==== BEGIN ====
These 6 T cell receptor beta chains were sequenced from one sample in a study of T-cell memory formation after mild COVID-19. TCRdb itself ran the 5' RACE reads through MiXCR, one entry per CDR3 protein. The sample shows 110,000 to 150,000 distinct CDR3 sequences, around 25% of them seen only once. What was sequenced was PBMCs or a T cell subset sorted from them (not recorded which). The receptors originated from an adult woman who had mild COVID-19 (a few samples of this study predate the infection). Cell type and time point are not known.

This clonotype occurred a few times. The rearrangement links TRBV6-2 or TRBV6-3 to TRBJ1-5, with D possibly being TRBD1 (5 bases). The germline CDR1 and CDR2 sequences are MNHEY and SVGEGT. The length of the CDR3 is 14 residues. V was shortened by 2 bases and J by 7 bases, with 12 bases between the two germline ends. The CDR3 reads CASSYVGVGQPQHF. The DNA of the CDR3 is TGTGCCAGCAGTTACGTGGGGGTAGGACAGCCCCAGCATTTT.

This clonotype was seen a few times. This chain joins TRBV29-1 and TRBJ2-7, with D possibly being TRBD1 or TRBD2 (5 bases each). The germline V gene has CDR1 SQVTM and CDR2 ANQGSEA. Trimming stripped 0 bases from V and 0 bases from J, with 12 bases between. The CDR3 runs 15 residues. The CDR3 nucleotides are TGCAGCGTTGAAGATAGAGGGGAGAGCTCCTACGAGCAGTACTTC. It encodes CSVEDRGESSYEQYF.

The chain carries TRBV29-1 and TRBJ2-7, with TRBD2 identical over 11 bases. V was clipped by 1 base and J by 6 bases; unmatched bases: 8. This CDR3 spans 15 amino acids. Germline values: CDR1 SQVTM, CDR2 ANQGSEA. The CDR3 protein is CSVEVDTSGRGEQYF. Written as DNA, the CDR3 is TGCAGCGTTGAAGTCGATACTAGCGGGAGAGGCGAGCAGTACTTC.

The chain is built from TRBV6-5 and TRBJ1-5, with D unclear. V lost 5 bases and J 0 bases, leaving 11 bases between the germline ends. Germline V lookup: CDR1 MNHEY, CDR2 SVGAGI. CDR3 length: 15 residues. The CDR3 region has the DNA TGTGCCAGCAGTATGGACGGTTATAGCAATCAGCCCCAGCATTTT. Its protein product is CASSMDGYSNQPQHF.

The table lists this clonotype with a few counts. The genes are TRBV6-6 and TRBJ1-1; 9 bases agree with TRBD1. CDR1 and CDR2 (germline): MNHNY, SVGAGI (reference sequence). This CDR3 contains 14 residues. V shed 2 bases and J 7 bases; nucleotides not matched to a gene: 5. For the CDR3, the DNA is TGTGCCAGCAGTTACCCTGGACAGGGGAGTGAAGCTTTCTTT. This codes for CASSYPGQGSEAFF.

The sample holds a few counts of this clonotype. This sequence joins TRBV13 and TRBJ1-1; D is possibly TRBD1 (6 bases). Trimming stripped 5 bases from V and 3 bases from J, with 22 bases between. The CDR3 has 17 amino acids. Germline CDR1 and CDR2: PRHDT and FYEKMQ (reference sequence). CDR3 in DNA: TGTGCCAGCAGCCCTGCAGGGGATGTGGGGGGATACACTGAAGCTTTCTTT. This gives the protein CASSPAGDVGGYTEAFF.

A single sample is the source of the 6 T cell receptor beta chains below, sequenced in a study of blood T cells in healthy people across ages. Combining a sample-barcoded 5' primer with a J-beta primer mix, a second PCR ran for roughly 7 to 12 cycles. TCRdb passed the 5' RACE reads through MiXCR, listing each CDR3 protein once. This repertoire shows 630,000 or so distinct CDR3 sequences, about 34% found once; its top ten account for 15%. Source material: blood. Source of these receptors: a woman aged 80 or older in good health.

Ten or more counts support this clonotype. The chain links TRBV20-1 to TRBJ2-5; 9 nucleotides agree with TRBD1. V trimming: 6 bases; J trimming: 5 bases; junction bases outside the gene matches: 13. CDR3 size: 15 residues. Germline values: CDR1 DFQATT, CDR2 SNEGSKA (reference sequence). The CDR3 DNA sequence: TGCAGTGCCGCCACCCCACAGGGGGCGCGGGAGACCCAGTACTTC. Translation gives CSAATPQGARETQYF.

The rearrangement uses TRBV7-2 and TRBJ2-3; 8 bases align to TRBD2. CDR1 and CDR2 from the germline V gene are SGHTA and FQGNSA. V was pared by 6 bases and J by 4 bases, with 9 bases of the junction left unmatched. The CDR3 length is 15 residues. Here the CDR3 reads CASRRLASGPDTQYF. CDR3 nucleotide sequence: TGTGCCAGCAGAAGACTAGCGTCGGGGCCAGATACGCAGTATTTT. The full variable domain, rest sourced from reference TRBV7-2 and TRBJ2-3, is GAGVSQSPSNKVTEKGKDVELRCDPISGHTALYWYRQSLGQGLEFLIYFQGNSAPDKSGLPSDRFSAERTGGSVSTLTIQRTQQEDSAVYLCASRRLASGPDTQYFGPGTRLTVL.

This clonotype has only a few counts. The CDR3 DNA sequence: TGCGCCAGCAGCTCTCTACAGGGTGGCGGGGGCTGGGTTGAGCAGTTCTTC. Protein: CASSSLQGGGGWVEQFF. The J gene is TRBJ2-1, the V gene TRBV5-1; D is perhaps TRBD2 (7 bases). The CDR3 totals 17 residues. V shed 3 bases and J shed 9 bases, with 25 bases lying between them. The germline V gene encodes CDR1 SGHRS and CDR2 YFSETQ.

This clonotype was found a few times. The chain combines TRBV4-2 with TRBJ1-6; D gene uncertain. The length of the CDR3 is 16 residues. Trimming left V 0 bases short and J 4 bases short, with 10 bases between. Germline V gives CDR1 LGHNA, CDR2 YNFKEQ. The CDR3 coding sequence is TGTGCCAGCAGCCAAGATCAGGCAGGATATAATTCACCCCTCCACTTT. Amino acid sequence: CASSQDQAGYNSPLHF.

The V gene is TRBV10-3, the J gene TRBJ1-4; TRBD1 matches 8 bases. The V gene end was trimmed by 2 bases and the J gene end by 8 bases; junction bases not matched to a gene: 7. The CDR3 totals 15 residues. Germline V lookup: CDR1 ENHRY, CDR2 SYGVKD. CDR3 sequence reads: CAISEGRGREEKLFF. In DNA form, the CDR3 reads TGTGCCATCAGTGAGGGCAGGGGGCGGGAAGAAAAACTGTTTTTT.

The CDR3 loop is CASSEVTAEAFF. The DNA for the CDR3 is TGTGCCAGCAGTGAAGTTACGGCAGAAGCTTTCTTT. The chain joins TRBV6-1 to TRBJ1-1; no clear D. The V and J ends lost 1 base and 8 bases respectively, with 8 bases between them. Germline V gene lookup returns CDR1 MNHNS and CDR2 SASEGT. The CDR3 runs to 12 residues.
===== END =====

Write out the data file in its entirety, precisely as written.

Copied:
These 6 T cell receptor beta chains were sequenced from one sample in a study of T-cell memory formation after mild COVID-19. TCRdb itself ran the 5' RACE reads through MiXCR, one entry per CDR3 protein. The sample shows 110,000 to 150,000 distinct CDR3 sequences, around 25% of them seen only once. What was sequenced was PBMCs or a T cell subset sorted from them (not recorded which). The receptors originated from an adult woman who had mild COVID-19 (a few samples of this study predate the infection). Cell type and time point are not known.

This clonotype occurred a few times. The rearrangement links TRBV6-2 or TRBV6-3 to TRBJ1-5, with D possibly being TRBD1 (5 bases). The germline CDR1 and CDR2 sequences are MNHEY and SVGEGT. The length of the CDR3 is 14 residues. V was shortened by 2 bases and J by 7 bases, with 12 bases between the two germline ends. The CDR3 reads CASSYVGVGQPQHF. The DNA of the CDR3 is TGTGCCAGCAGTTACGTGGGGGTAGGACAGCCCCAGCATTTT.

This clonotype was seen a few times. This chain joins TRBV29-1 and TRBJ2-7, with D possibly being TRBD1 or TRBD2 (5 bases each). The germline V gene has CDR1 SQVTM and CDR2 ANQGSEA. Trimming stripped 0 bases from V and 0 bases from J, with 12 bases between. The CDR3 runs 15 residues. The CDR3 nucleotides are TGCAGCGTTGAAGATAGAGGGGAGAGCTCCTACGAGCAGTACTTC. It encodes CSVEDRGESSYEQYF.

The chain carries TRBV29-1 and TRBJ2-7, with TRBD2 identical over 11 bases. V was clipped by 1 base and J by 6 bases; unmatched bases: 8. This CDR3 spans 15 amino acids. Germline values: CDR1 SQVTM, CDR2 ANQGSEA. The CDR3 protein is CSVEVDTSGRGEQYF. Written as DNA, the CDR3 is TGCAGCGTTGAAGTCGATACTAGCGGGAGAGGCGAGCAGTACTTC.

The chain is built from TRBV6-5 and TRBJ1-5, with D unclear. V lost 5 bases and J 0 bases, leaving 11 bases between the germline ends. Germline V lookup: CDR1 MNHEY, CDR2 SVGAGI. CDR3 length: 15 residues. The CDR3 region has the DNA TGTGCCAGCAGTATGGACGGTTATAGCAATCAGCCCCAGCATTTT. Its protein product is CASSMDGYSNQPQHF.

The table lists this clonotype with a few counts. The genes are TRBV6-6 and TRBJ1-1; 9 bases agree with TRBD1. CDR1 and CDR2 (germline): MNHNY, SVGAGI (reference sequence). This CDR3 contains 14 residues. V shed 2 bases and J 7 bases; nucleotides not matched to a gene: 5. For the CDR3, the DNA is TGTGCCAGCAGTTACCCTGGACAGGGGAGTGAAGCTTTCTTT. This codes for CASSYPGQGSEAFF.

The sample holds a few counts of this clonotype. This sequence joins TRBV13 and TRBJ1-1; D is possibly TRBD1 (6 bases). Trimming stripped 5 bases from V and 3 bases from J, with 22 bases between. The CDR3 has 17 amino acids. Germline CDR1 and CDR2: PRHDT and FYEKMQ (reference sequence). CDR3 in DNA: TGTGCCAGCAGCCCTGCAGGGGATGTGGGGGGATACACTGAAGCTTTCTTT. This gives the protein CASSPAGDVGGYTEAFF.

A single sample is the source of the 6 T cell receptor beta chains below, sequenced in a study of blood T cells in healthy people across ages. Combining a sample-barcoded 5' primer with a J-beta primer mix, a second PCR ran for roughly 7 to 12 cycles. TCRdb passed the 5' RACE reads through MiXCR, listing each CDR3 protein once. This repertoire shows 630,000 or so distinct CDR3 sequences, about 34% found once; its top ten account for 15%. Source material: blood. Source of these receptors: a woman aged 80 or older in good health.

Ten or more counts support this clonotype. The chain links TRBV20-1 to TRBJ2-5; 9 nucleotides agree with TRBD1. V trimming: 6 bases; J trimming: 5 bases; junction bases outside the gene matches: 13. CDR3 size: 15 residues. Germline values: CDR1 DFQATT, CDR2 SNEGSKA (reference sequence). The CDR3 DNA sequence: TGCAGTGCCGCCACCCCACAGGGGGCGCGGGAGACCCAGTACTTC. Translation gives CSAATPQGARETQYF.

The rearrangement uses TRBV7-2 and TRBJ2-3; 8 bases align to TRBD2. CDR1 and CDR2 from the germline V gene are SGHTA and FQGNSA. V was pared by 6 bases and J by 4 bases, with 9 bases of the junction left unmatched. The CDR3 length is 15 residues. Here the CDR3 reads CASRRLASGPDTQYF. CDR3 nucleotide sequence: TGTGCCAGCAGAAGACTAGCGTCGGGGCCAGATACGCAGTATTTT. The full variable domain, rest sourced from reference TRBV7-2 and TRBJ2-3, is GAGVSQSPSNKVTEKGKDVELRCDPISGHTALYWYRQSLGQGLEFLIYFQGNSAPDKSGLPSDRFSAERTGGSVSTLTIQRTQQEDSAVYLCASRRLASGPDTQYFGPGTRLTVL.

This clonotype has only a few counts. The CDR3 DNA sequence: TGCGCCAGCAGCTCTCTACAGGGTGGCGGGGGCTGGGTTGAGCAGTTCTTC. Protein: CASSSLQGGGGWVEQFF. The J gene is TRBJ2-1, the V gene TRBV5-1; D is perhaps TRBD2 (7 bases). The CDR3 totals 17 residues. V shed 3 bases and J shed 9 bases, with 25 bases lying between them. The germline V gene encodes CDR1 SGHRS and CDR2 YFSETQ.

This clonotype was found a few times. The chain combines TRBV4-2 with TRBJ1-6; D gene uncertain. The length of the CDR3 is 16 residues. Trimming left V 0 bases short and J 4 bases short, with 10 bases between. Germline V gives CDR1 LGHNA, CDR2 YNFKEQ. The CDR3 coding sequence is TGTGCCAGCAGCCAAGATCAGGCAGGATATAATTCACCCCTCCACTTT. Amino acid sequence: CASSQDQAGYNSPLHF.

The V gene is TRBV10-3, the J gene TRBJ1-4; TRBD1 matches 8 bases. The V gene end was trimmed by 2 bases and the J gene end by 8 bases; junction bases not matched to a gene: 7. The CDR3 totals 15 residues. Germline V lookup: CDR1 ENHRY, CDR2 SYGVKD. CDR3 sequence reads: CAISEGRGREEKLFF. In DNA form, the CDR3 reads TGTGCCATCAGTGAGGGCAGGGGGCGGGAAGAAAAACTGTTTTTT.

The CDR3 loop is CASSEVTAEAFF. The DNA for the CDR3 is TGTGCCAGCAGTGAAGTTACGGCAGAAGCTTTCTTT. The chain joins TRBV6-1 to TRBJ1-1; no clear D. The V and J ends lost 1 base and 8 bases respectively, with 8 bases between them. Germline V gene lookup returns CDR1 MNHNS and CDR2 SASEGT. The CDR3 runs to 12 residues.